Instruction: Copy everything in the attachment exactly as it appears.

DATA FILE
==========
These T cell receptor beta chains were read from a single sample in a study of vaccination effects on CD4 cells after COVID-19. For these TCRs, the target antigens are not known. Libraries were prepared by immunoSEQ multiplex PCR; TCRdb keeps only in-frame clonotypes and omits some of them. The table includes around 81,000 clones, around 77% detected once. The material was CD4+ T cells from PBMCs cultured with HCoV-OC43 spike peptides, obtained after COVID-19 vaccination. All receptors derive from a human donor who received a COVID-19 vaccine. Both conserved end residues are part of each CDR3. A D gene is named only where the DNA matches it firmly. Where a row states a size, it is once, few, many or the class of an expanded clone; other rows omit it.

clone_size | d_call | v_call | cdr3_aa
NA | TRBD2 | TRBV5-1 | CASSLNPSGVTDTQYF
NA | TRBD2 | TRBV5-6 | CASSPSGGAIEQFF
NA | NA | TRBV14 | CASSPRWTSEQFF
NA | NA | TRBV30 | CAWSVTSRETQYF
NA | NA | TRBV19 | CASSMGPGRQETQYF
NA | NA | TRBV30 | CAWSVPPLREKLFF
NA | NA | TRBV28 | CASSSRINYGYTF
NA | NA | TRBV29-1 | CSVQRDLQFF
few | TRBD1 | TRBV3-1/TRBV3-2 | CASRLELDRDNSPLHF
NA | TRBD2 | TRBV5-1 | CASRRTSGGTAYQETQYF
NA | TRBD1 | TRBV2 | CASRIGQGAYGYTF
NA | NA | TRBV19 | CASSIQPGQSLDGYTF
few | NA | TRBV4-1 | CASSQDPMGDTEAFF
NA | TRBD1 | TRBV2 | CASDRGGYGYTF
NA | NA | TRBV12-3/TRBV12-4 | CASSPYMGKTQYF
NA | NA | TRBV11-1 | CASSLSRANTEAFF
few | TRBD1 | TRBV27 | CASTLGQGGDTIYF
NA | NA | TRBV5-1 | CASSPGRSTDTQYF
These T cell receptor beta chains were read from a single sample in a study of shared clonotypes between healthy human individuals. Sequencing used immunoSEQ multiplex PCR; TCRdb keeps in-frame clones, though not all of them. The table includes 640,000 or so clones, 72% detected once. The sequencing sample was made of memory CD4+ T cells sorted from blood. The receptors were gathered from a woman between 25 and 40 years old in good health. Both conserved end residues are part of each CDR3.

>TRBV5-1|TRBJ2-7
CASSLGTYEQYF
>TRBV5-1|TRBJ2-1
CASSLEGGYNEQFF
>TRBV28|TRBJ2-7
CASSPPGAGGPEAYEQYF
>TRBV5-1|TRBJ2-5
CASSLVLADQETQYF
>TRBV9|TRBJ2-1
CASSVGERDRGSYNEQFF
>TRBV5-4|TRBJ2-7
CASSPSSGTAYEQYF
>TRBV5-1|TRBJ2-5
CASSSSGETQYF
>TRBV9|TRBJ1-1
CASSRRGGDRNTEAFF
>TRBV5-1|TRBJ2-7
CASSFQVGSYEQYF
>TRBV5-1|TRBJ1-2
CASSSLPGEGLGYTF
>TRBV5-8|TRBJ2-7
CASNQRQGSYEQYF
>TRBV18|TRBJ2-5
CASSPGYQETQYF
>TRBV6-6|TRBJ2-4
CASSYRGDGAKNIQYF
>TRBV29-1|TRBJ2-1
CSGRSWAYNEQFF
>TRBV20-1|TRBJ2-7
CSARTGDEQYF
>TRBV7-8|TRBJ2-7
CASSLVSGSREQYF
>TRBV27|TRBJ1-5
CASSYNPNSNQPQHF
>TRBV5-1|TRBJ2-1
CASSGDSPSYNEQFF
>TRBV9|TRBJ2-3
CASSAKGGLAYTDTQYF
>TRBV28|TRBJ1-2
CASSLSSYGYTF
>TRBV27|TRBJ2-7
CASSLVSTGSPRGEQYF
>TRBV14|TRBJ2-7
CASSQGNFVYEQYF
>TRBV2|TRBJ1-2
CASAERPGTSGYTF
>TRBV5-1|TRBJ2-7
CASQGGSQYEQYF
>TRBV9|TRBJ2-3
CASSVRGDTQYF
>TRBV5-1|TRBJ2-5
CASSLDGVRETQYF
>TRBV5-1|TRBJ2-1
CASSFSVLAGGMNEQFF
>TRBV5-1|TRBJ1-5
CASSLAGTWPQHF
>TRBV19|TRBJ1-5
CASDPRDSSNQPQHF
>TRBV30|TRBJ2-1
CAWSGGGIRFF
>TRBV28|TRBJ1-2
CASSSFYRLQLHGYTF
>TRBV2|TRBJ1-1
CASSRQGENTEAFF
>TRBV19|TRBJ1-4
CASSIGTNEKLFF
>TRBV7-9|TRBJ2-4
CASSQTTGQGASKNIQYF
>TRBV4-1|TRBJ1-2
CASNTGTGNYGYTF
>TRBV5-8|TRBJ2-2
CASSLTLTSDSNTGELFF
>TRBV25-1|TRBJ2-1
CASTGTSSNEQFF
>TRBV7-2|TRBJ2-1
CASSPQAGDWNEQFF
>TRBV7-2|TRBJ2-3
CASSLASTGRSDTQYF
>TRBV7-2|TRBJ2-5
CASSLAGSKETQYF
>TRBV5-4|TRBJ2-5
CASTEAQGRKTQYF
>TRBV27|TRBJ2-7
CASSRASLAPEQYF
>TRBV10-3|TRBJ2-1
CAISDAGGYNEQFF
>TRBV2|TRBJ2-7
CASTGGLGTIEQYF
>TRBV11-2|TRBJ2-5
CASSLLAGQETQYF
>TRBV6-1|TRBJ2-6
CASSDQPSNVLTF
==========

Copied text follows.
These T cell receptor beta chains were read from a single sample in a study of vaccination effects on CD4 cells after COVID-19. For these TCRs, the target antigens are not known. Libraries were prepared by immunoSEQ multiplex PCR; TCRdb keeps only in-frame clonotypes and omits some of them. The table includes around 81,000 clones, around 77% detected once. The material was CD4+ T cells from PBMCs cultured with HCoV-OC43 spike peptides, obtained after COVID-19 vaccination. All receptors derive from a human donor who received a COVID-19 vaccine. Both conserved end residues are part of each CDR3. A D gene is named only where the DNA matches it firmly. Where a row states a size, it is once, few, many or the class of an expanded clone; other rows omit it.

clone_size | d_call | v_call | cdr3_aa
NA | TRBD2 | TRBV5-1 | CASSLNPSGVTDTQYF
NA | TRBD2 | TRBV5-6 | CASSPSGGAIEQFF
NA | NA | TRBV14 | CASSPRWTSEQFF
NA | NA | TRBV30 | CAWSVTSRETQYF
NA | NA | TRBV19 | CASSMGPGRQETQYF
NA | NA | TRBV30 | CAWSVPPLREKLFF
NA | NA | TRBV28 | CASSSRINYGYTF
NA | NA | TRBV29-1 | CSVQRDLQFF
few | TRBD1 | TRBV3-1/TRBV3-2 | CASRLELDRDNSPLHF
NA | TRBD2 | TRBV5-1 | CASRRTSGGTAYQETQYF
NA | TRBD1 | TRBV2 | CASRIGQGAYGYTF
NA | NA | TRBV19 | CASSIQPGQSLDGYTF
few | NA | TRBV4-1 | CASSQDPMGDTEAFF
NA | TRBD1 | TRBV2 | CASDRGGYGYTF
NA | NA | TRBV12-3/TRBV12-4 | CASSPYMGKTQYF
NA | NA | TRBV11-1 | CASSLSRANTEAFF
few | TRBD1 | TRBV27 | CASTLGQGGDTIYF
NA | NA | TRBV5-1 | CASSPGRSTDTQYF
These T cell receptor beta chains were read from a single sample in a study of shared clonotypes between healthy human individuals. Sequencing used immunoSEQ multiplex PCR; TCRdb keeps in-frame clones, though not all of them. The table includes 640,000 or so clones, 72% detected once. The sequencing sample was made of memory CD4+ T cells sorted from blood. The receptors were gathered from a woman between 25 and 40 years old in good health. Both conserved end residues are part of each CDR3.

>TRBV5-1|TRBJ2-7
CASSLGTYEQYF
>TRBV5-1|TRBJ2-1
CASSLEGGYNEQFF
>TRBV28|TRBJ2-7
CASSPPGAGGPEAYEQYF
>TRBV5-1|TRBJ2-5
CASSLVLADQETQYF
>TRBV9|TRBJ2-1
CASSVGERDRGSYNEQFF
>TRBV5-4|TRBJ2-7
CASSPSSGTAYEQYF
>TRBV5-1|TRBJ2-5
CASSSSGETQYF
>TRBV9|TRBJ1-1
CASSRRGGDRNTEAFF
>TRBV5-1|TRBJ2-7
CASSFQVGSYEQYF
>TRBV5-1|TRBJ1-2
CASSSLPGEGLGYTF
>TRBV5-8|TRBJ2-7
CASNQRQGSYEQYF
>TRBV18|TRBJ2-5
CASSPGYQETQYF
>TRBV6-6|TRBJ2-4
CASSYRGDGAKNIQYF
>TRBV29-1|TRBJ2-1
CSGRSWAYNEQFF
>TRBV20-1|TRBJ2-7
CSARTGDEQYF
>TRBV7-8|TRBJ2-7
CASSLVSGSREQYF
>TRBV27|TRBJ1-5
CASSYNPNSNQPQHF
>TRBV5-1|TRBJ2-1
CASSGDSPSYNEQFF
>TRBV9|TRBJ2-3
CASSAKGGLAYTDTQYF
>TRBV28|TRBJ1-2
CASSLSSYGYTF
>TRBV27|TRBJ2-7
CASSLVSTGSPRGEQYF
>TRBV14|TRBJ2-7
CASSQGNFVYEQYF
>TRBV2|TRBJ1-2
CASAERPGTSGYTF
>TRBV5-1|TRBJ2-7
CASQGGSQYEQYF
>TRBV9|TRBJ2-3
CASSVRGDTQYF
>TRBV5-1|TRBJ2-5
CASSLDGVRETQYF
>TRBV5-1|TRBJ2-1
CASSFSVLAGGMNEQFF
>TRBV5-1|TRBJ1-5
CASSLAGTWPQHF
>TRBV19|TRBJ1-5
CASDPRDSSNQPQHF
>TRBV30|TRBJ2-1
CAWSGGGIRFF
>TRBV28|TRBJ1-2
CASSSFYRLQLHGYTF
>TRBV2|TRBJ1-1
CASSRQGENTEAFF
>TRBV19|TRBJ1-4
CASSIGTNEKLFF
>TRBV7-9|TRBJ2-4
CASSQTTGQGASKNIQYF
>TRBV4-1|TRBJ1-2
CASNTGTGNYGYTF
>TRBV5-8|TRBJ2-2
CASSLTLTSDSNTGELFF
>TRBV25-1|TRBJ2-1
CASTGTSSNEQFF
>TRBV7-2|TRBJ2-1
CASSPQAGDWNEQFF
>TRBV7-2|TRBJ2-3
CASSLASTGRSDTQYF
>TRBV7-2|TRBJ2-5
CASSLAGSKETQYF
>TRBV5-4|TRBJ2-5
CASTEAQGRKTQYF
>TRBV27|TRBJ2-7
CASSRASLAPEQYF
>TRBV10-3|TRBJ2-1
CAISDAGGYNEQFF
>TRBV2|TRBJ2-7
CASTGGLGTIEQYF
>TRBV11-2|TRBJ2-5
CASSLLAGQETQYF
>TRBV6-1|TRBJ2-6
CASSDQPSNVLTF